Sunday, February 22, 2009

Second Life - An Alternate Reality?

I watched a TED talk last night by Philip Rosedale, who is one of the founding fathers of the Internet Virtual Reality called Second Life.  

Firstly, let me say that I could easily write a 20,000 word essay on what Second Life is, rather than this 1600 word one the topic so interests me.  I am fully expecting that over the next decade or so these virtual realities will become a place where we go – much like the weekend cottagers – for a change of pace away from our day to day concerns and for a dose of wonder and delight.  But I will not.  Let me just whet your appetite to know more and maybe experience SL yourself.

What is Second Life?

The simple answer is that it is a virtual reality internet game which you can download and play on your computer.  It isn't a game in the true sense of the word - there is no end and no winners or losers.  It is more just a place to entertain, like a visit to a foreign country.  It is really though, just a game.  But that is like saying that a month in Tuscany is a holiday.  It doesn’t nearly describe the experience that awaits those that travel to that destination.
From the SL website:

Second Life is a free online virtual world imagined and created by its Residents. From the moment you enter Second Life, you'll discover a fast-growing digital world filled with people, entertainment, experiences and opportunity.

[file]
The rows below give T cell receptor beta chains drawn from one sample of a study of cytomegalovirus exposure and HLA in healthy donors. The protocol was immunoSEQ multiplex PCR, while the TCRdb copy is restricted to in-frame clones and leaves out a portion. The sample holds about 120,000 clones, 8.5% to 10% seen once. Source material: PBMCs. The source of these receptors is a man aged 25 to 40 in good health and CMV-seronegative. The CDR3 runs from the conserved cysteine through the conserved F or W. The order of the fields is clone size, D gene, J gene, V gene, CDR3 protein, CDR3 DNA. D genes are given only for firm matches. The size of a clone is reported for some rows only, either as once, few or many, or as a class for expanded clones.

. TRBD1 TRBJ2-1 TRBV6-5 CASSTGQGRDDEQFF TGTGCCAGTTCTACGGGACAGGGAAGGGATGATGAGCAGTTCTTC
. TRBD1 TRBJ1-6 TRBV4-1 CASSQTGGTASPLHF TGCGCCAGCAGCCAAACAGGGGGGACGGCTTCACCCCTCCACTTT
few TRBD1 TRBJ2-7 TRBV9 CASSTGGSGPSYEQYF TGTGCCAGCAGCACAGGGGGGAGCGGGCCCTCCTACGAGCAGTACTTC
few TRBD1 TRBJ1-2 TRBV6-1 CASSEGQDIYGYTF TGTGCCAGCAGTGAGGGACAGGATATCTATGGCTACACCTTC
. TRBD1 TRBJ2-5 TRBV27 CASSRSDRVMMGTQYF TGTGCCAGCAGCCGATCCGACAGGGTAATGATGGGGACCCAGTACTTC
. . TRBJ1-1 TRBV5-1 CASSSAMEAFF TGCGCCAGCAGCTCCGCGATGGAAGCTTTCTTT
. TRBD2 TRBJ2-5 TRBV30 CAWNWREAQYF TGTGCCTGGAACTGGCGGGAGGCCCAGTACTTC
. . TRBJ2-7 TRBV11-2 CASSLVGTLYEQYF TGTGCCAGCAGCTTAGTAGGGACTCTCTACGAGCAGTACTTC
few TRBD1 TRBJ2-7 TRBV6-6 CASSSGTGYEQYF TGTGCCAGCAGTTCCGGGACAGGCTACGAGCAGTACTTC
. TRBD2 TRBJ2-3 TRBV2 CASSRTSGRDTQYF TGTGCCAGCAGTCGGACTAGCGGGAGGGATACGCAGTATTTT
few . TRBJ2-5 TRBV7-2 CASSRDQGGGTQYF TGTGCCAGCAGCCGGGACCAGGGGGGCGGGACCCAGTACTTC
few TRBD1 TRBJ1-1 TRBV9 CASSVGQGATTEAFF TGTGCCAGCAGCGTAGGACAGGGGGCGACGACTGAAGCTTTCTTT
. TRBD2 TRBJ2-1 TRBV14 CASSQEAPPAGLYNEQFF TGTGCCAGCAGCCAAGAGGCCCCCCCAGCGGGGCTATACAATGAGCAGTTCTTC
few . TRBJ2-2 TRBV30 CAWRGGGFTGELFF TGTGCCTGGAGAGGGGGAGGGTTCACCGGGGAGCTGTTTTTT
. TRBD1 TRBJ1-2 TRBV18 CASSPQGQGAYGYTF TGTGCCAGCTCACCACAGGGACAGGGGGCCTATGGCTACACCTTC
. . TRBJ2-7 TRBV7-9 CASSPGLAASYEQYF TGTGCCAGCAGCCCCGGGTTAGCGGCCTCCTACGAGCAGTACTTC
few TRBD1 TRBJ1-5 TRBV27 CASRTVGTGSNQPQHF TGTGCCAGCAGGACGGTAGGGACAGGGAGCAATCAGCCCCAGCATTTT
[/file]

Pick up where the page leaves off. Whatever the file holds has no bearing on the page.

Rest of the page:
The owners of the SL site make available empty grid space.  It is up to the purchasers of that grid space to build (by buying or writing themselves) computer instructions which brings their imaginings into being – at least virtual being.  So, SL becomes what its residents want it to become.  Not to say it is without rules and an economy – it has both, but it is more like the Wild West of the 1800s than a developed society.

My Visits to SL

I have visited Second Life a few times and created an avatar who can travel about in that world and went to the area they have for folks to use as a training area.  An avatar is a visual representation of yourself that is only limited by what you can imagine.  In the few times I visited SL I guess I clocked about 4-8 hours there.  When you are a newbie you start at a place called Orientation Island and here you learn the basics about how to move and how to interact with both other avatars and objects.  You even learn to drive cars and to fly!  From here you can choose to go out and explore or you can go to another place to practice and learn stuff first.  The nice thing about SL is that you can teletransport to anywhere
in SL – as long as you know the SLURL (Second Life Uniform Resource Locator) – it is like a url but for SL locations.

I just went again this morning to visit Second Life and to remind myself about it before writing this blog.  On the sign in screen it said that there has been 1,444,530 logins in the last 60 days.  That is a lot of visitors.  There were, on this Sunday morning at 8:16 a.m., 56,592 real people present in this alternate reality.  WOW!  

What do you find when you go to SL?

Second Life is an amazing place.  If you could take the most incredible imaginings you might have about a place  you might go and remove normal limits about what you can do – but still maintain the concept of a land which is organized as a society with rules and economy and people to interact with – you have this place.   It is a place without limits of what you can physically do, be or experience.  It is a place for explorers and adventurers.